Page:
GOP Tax Reform – Not So Big Savings

Tax Reform has been all over the news in the last week and when the Senate passed their bill on Friday night, I was excited at the prospect of seeing a solid windfall based on what the politicians were saying about it.

The Republicans promised big savings for everyone across the board – they were even concerned it might be too much and increase the national debt. Democrats, on the other hand, claimed the tax cuts were only for the wealthy and would increase income inequality – I guess by increasing tax equality – as the US has a very progressive tax structure.

Since we are a wealthier than average household, I expected we would make out pretty well in this deal. Our average tax rate went up about 4 percentage points under Obama’s tax increase, so I hoped we would get that back. (We also have been socked with a $5K/year extra ObamaCare Tax that I hope has been completely eliminated).

Unfortunately, that doesn’t look like the case. I used the calculators to compare our expected 2017 income & deductions under the new Senate plan compared with existing laws and only found a benefit of 1.5 percentage points. The calculator is pretty simple – and not authoritative – but I hoped it would give me some sense of what we might be getting.

Tax Reform was one of my top 4 priorities last Election Day in my post What The New President & Congress Must Address. It looks like the Republicans are delivering some of what I hoped for, but much less than I wanted to see.

How do you expect to make out in 2017 Tax Reform?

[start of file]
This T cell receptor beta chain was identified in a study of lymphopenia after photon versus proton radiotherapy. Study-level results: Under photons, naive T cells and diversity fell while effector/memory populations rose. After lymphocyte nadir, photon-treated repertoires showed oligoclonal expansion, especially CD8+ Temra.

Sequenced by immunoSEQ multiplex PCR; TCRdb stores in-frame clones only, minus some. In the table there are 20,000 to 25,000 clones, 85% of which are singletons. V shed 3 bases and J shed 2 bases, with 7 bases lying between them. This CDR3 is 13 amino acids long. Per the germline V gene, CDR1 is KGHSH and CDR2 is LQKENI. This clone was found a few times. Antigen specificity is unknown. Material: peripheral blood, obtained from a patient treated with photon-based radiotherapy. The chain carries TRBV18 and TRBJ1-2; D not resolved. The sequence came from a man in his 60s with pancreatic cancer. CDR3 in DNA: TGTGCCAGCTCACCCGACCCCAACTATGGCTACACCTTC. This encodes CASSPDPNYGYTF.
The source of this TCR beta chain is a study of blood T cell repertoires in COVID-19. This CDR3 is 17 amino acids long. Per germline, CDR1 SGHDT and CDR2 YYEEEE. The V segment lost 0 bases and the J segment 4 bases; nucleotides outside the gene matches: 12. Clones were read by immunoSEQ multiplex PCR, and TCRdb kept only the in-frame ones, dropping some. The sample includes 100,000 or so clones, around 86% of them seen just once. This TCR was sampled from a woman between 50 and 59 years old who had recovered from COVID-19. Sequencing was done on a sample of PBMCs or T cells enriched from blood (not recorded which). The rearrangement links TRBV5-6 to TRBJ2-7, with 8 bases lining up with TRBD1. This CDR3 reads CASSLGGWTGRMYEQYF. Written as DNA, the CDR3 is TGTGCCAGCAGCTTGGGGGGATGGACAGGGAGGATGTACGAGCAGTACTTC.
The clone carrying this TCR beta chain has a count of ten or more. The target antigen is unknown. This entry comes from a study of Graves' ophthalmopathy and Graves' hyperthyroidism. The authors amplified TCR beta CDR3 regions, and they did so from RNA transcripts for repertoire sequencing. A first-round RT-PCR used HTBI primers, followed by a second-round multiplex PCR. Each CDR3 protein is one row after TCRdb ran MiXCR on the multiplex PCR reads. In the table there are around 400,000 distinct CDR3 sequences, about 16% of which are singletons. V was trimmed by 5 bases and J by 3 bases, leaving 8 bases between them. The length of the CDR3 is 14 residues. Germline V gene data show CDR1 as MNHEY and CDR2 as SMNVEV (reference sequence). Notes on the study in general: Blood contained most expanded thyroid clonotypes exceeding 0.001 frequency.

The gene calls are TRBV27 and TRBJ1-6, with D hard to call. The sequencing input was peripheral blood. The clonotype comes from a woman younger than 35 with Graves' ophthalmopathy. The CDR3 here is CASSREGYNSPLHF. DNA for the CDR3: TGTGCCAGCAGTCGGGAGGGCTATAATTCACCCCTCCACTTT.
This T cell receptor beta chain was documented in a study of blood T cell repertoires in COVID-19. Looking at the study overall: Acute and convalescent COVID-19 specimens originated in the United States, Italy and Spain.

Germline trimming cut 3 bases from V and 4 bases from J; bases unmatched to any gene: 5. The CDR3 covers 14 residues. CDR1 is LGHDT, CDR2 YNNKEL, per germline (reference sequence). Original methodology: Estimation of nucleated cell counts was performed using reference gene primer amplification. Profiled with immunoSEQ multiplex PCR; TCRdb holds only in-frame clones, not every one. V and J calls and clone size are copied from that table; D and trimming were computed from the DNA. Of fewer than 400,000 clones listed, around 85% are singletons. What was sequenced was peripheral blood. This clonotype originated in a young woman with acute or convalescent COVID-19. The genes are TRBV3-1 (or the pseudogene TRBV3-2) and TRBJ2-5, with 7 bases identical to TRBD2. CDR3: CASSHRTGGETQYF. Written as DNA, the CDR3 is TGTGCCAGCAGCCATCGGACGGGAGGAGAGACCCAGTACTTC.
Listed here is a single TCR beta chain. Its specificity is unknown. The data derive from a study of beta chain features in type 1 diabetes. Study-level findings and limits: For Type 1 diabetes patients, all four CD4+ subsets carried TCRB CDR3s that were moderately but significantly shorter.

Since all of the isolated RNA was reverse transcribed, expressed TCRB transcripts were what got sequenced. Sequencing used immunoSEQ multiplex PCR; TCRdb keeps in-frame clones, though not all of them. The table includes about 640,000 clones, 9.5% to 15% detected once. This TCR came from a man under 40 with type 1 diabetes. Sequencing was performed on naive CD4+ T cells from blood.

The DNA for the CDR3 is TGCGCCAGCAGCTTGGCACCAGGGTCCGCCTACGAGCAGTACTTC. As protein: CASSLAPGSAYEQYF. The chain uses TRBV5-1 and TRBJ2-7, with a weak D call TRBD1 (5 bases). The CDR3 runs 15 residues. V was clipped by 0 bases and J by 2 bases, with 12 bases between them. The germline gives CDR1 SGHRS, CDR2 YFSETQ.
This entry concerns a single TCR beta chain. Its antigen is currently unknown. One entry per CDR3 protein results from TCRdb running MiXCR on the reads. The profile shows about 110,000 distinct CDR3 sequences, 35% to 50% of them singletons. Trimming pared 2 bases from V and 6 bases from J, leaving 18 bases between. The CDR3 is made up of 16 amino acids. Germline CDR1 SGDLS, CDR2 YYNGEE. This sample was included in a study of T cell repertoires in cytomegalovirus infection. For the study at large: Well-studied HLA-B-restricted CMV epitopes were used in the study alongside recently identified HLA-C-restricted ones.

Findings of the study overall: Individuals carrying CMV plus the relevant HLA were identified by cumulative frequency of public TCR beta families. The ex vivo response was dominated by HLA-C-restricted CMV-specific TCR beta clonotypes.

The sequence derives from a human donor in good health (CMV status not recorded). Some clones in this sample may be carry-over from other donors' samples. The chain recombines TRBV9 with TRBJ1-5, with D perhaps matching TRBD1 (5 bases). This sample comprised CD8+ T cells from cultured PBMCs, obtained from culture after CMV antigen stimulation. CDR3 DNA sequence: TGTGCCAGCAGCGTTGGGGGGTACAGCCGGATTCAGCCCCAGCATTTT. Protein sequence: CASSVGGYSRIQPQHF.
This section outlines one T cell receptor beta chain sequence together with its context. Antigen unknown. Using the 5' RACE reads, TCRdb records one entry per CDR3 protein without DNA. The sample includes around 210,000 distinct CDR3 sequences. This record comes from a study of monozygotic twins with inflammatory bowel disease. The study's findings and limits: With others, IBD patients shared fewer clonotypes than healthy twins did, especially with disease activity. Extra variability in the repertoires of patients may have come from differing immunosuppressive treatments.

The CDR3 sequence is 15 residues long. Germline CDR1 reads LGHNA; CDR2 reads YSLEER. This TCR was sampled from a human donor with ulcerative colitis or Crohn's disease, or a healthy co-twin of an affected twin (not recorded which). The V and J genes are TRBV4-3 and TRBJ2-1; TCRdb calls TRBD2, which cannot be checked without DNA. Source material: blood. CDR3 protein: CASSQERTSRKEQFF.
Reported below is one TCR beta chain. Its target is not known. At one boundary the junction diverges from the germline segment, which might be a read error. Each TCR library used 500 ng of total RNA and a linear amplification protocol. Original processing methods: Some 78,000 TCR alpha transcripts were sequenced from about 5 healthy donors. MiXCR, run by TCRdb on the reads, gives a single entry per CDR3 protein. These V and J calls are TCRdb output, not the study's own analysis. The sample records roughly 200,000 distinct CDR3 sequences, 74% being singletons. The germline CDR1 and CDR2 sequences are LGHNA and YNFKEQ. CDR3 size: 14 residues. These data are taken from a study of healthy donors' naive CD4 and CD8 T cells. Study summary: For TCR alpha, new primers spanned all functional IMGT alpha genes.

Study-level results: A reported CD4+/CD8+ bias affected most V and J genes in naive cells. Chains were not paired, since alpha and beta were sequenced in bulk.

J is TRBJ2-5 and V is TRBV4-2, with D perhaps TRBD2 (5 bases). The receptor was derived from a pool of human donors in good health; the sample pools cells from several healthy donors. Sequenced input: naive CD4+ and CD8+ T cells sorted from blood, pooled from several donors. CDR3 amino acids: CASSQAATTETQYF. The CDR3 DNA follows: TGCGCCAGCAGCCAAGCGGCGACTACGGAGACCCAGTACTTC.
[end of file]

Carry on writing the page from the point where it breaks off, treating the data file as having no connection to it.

Image Credit: Pixabay

7 thoughts on “GOP Tax Reform – Not So Big Savings

  1. We’ll save a few hundred dollars on the standard deduction. But our healthcare costs may rise with the removal of the Obamacare penalty. Still, I’m not too concerned because I think more changes are coming.

    Liked by 1 person

    • True – they still have to sort things out between the house and Senate versions. I hope they kill the AMT.


  2. We will get clobbered by tax reform, because it looks like property tax deductions will be limited or eliminated, and state income taxes will no longer be deductible. We live in a high income tax state. The reform will probably increase our taxes by 5%. It also appears the Obamacare tax is still in effect.

    Liked by 1 person

    • It looks like they are trying for a $10K/year property tax deduction. That’s about exactly what we pay. We’re in high-tax MN, but on principle, I’m fine if that isn’t a deduction.


      • Yes – Minnesota is true blue Democrat controlled for generations. We pay 9%+ income tax. That said, IMO, it is our State’s problem and shouldn’t be ‘excused’ by the Federal government with a SALT deduction.


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